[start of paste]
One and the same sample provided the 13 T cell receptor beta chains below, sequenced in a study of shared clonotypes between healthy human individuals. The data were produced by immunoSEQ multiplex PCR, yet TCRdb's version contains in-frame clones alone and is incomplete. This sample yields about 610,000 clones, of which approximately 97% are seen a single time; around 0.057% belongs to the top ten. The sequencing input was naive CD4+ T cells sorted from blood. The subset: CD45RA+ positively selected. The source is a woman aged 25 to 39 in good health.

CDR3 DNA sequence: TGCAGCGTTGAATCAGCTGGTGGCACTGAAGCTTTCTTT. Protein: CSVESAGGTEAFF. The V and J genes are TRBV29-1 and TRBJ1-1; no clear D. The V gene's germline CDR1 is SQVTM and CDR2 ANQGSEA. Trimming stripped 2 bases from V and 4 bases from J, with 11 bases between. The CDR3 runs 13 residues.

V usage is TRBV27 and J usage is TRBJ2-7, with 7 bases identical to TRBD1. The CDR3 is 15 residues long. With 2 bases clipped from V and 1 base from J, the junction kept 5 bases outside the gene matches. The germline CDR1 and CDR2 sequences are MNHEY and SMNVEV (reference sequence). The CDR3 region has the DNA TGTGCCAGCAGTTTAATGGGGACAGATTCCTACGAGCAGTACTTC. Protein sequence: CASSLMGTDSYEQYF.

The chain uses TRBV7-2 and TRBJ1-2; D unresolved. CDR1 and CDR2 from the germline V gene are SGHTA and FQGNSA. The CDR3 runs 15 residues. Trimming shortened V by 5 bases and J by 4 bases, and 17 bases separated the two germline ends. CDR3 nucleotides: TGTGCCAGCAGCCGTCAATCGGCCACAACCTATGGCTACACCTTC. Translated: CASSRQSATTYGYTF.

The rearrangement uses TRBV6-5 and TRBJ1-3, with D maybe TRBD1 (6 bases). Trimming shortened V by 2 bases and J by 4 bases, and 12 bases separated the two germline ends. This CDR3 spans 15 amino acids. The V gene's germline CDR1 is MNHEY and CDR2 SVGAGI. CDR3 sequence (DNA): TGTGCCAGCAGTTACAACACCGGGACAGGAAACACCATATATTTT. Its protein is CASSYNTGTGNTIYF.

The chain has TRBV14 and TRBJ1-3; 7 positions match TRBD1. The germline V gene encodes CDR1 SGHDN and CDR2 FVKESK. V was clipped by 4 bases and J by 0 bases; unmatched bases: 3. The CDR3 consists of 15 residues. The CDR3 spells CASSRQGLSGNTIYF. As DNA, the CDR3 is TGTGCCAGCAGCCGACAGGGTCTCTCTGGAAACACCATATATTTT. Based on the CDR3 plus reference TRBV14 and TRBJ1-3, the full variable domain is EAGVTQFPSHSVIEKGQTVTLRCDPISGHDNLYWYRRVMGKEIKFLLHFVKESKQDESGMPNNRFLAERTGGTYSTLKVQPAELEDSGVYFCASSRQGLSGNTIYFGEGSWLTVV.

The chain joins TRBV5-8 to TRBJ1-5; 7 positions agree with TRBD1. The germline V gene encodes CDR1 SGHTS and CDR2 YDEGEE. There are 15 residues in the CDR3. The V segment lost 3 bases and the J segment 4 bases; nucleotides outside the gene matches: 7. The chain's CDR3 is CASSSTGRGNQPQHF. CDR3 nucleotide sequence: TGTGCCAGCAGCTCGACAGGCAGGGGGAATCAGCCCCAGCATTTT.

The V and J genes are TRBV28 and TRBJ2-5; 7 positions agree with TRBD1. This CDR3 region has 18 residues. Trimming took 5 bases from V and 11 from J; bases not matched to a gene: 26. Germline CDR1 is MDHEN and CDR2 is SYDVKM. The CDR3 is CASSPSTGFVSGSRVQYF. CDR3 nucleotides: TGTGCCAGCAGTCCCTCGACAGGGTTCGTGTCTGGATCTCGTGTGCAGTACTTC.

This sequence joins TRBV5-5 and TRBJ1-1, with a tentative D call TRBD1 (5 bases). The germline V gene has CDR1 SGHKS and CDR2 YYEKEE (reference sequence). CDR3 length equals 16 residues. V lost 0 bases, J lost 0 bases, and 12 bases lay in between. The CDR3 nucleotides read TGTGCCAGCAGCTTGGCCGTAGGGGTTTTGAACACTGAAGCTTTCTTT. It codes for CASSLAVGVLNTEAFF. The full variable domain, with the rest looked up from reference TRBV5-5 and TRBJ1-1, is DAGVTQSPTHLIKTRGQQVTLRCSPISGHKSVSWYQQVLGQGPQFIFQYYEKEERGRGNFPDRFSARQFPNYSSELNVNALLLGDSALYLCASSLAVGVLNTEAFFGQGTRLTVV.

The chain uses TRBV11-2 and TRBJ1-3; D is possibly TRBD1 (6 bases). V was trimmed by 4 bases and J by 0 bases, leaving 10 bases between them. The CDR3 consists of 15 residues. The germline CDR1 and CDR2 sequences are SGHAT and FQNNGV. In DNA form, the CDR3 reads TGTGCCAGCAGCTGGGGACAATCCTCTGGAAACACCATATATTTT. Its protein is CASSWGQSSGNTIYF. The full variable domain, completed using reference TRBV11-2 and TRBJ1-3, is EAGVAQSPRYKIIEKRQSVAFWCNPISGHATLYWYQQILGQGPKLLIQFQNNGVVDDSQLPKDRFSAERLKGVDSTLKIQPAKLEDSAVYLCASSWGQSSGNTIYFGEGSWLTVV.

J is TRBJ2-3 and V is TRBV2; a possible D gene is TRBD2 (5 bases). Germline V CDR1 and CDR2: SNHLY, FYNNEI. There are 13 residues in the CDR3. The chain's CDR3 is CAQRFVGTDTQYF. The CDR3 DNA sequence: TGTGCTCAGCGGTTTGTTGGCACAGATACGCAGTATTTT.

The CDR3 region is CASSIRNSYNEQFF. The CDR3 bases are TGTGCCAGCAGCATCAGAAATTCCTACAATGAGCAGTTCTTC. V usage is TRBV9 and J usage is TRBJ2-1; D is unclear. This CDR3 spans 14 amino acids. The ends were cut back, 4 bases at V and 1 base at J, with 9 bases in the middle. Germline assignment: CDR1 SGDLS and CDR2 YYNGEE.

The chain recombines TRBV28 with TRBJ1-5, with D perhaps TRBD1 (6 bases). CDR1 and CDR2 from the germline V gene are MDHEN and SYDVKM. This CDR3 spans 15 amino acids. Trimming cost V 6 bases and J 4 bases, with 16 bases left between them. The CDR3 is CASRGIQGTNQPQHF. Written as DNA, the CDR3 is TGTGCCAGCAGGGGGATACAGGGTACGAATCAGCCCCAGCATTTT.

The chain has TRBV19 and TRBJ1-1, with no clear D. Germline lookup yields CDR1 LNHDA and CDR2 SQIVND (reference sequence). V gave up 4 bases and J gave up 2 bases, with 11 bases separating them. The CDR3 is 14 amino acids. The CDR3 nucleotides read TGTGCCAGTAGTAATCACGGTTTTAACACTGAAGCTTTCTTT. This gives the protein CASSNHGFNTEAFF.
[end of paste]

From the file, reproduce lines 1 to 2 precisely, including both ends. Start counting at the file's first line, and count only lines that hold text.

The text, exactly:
One and the same sample provided the 13 T cell receptor beta chains below, sequenced in a study of shared clonotypes between healthy human individuals. The data were produced by immunoSEQ multiplex PCR, yet TCRdb's version contains in-frame clones alone and is incomplete. This sample yields about 610,000 clones, of which approximately 97% are seen a single time; around 0.057% belongs to the top ten. The sequencing input was naive CD4+ T cells sorted from blood. The subset: CD45RA+ positively selected. The source is a woman aged 25 to 39 in good health.

CDR3 DNA sequence: TGCAGCGTTGAATCAGCTGGTGGCACTGAAGCTTTCTTT. Protein: CSVESAGGTEAFF. The V and J genes are TRBV29-1 and TRBJ1-1; no clear D. The V gene's germline CDR1 is SQVTM and CDR2 ANQGSEA. Trimming stripped 2 bases from V and 4 bases from J, with 11 bases between. The CDR3 runs 13 residues.